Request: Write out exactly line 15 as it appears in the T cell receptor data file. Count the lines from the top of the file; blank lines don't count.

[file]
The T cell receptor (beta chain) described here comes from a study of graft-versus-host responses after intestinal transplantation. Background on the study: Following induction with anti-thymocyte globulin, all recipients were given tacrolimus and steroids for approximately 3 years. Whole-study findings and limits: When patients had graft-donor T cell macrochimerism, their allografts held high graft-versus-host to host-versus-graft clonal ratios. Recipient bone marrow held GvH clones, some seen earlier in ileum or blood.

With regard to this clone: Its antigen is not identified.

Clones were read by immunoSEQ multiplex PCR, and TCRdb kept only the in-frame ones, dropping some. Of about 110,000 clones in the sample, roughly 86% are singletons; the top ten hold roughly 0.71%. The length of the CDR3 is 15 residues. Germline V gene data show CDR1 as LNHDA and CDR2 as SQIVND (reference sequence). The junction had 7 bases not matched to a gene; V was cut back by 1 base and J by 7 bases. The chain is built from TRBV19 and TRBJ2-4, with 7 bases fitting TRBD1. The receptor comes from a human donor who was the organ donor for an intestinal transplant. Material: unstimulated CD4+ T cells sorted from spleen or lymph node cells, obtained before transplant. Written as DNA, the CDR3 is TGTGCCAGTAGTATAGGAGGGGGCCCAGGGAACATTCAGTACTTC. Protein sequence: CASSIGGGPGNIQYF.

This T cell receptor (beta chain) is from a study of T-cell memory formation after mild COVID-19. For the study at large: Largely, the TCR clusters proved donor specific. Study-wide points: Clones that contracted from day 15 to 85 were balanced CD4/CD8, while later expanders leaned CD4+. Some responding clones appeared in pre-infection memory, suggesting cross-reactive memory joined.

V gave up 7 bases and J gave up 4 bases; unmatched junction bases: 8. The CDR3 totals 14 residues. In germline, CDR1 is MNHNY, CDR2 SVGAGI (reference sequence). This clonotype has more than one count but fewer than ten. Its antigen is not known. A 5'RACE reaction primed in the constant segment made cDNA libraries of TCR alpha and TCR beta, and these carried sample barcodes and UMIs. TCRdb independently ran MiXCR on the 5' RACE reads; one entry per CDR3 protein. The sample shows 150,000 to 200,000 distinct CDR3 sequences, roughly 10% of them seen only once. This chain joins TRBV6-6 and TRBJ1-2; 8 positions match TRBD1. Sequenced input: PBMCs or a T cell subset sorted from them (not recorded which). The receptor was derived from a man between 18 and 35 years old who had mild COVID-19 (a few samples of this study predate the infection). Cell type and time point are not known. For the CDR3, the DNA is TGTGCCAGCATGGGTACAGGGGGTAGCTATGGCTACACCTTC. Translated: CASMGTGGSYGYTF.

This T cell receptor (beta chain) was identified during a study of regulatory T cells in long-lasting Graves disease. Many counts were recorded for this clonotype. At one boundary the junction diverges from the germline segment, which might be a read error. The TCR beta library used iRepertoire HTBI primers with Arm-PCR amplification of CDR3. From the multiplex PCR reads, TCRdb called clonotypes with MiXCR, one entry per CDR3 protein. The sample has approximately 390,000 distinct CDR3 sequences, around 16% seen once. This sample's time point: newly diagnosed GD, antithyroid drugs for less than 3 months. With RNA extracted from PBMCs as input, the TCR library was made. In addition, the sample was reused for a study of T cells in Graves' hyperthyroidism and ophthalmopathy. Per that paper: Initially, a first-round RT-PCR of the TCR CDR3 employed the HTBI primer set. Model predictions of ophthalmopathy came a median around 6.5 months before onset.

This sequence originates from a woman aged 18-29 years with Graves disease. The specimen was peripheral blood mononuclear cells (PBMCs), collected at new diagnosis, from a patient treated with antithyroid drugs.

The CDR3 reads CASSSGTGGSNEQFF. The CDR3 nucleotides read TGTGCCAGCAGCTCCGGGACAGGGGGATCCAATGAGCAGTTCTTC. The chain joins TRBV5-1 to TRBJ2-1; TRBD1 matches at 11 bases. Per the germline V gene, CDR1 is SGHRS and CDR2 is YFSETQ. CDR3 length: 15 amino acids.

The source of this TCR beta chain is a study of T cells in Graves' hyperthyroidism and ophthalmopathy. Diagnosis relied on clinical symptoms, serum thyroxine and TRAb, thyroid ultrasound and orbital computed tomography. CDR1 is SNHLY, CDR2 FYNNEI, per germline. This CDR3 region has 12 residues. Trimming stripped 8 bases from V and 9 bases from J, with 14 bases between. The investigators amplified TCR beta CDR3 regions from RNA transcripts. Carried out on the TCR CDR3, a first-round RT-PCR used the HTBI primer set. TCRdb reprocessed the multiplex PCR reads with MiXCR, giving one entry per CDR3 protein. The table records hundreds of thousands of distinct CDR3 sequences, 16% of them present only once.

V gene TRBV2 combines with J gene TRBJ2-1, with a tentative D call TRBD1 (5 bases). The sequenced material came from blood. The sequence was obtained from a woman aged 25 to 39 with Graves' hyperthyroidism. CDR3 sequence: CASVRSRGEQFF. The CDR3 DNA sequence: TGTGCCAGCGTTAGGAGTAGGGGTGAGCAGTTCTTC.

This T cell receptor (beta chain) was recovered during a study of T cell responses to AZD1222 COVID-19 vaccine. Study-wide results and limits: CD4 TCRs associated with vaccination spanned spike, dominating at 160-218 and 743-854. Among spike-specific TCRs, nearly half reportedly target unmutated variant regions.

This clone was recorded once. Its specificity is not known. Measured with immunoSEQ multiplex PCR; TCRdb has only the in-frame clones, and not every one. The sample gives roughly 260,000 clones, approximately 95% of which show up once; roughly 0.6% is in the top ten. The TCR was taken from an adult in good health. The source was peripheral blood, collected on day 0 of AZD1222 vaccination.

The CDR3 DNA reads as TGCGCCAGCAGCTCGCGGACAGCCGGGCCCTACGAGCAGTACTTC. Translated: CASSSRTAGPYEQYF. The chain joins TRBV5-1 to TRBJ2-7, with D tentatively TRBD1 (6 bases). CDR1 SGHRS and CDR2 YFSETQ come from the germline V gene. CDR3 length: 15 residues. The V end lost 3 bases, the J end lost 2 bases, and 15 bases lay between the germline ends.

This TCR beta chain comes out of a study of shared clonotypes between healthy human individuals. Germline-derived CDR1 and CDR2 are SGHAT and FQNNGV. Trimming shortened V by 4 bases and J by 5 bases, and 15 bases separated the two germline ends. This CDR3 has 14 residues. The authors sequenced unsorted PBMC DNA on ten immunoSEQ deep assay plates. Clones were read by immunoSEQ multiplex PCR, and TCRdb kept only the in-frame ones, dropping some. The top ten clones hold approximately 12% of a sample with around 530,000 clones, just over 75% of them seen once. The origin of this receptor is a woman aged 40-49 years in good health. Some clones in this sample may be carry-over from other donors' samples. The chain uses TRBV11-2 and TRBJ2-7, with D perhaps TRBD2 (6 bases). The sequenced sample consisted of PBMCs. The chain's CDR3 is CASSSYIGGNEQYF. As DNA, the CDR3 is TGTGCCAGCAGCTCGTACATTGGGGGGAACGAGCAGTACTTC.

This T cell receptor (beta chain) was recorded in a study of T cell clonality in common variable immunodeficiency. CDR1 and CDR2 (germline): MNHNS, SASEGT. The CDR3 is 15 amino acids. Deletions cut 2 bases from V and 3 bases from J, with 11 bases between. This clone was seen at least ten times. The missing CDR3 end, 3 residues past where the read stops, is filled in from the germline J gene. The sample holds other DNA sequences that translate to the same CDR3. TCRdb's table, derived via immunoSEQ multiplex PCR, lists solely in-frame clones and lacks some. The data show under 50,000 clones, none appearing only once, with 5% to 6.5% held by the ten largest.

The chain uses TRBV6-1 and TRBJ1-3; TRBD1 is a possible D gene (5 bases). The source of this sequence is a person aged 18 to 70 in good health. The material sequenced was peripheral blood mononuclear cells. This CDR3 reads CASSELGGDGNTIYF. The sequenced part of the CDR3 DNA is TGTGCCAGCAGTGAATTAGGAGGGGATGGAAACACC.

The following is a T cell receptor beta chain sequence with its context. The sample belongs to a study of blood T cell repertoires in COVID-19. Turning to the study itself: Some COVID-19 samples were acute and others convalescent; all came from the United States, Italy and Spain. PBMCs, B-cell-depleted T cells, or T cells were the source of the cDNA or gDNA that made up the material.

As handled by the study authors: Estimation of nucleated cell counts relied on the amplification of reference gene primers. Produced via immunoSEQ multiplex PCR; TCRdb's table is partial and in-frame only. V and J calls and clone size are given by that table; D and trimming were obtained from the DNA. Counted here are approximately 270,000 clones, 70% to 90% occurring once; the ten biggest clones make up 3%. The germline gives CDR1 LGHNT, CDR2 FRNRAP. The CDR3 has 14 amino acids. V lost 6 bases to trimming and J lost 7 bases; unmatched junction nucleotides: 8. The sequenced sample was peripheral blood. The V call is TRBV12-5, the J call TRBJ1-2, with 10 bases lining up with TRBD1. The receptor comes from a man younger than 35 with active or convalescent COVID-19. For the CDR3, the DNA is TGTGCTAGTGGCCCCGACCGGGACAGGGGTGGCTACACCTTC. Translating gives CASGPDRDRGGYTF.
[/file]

This T cell receptor (beta chain) was recorded in a study of T cell clonality in common variable immunodeficiency. CDR1 and CDR2 (germline): MNHNS, SASEGT. The CDR3 is 15 amino acids. Deletions cut 2 bases from V and 3 bases from J, with 11 bases between. This clone was seen at least ten times. The missing CDR3 end, 3 residues past where the read stops, is filled in from the germline J gene. The sample holds other DNA sequences that translate to the same CDR3. TCRdb's table, derived via immunoSEQ multiplex PCR, lists solely in-frame clones and lacks some. The data show under 50,000 clones, none appearing only once, with 5% to 6.5% held by the ten largest.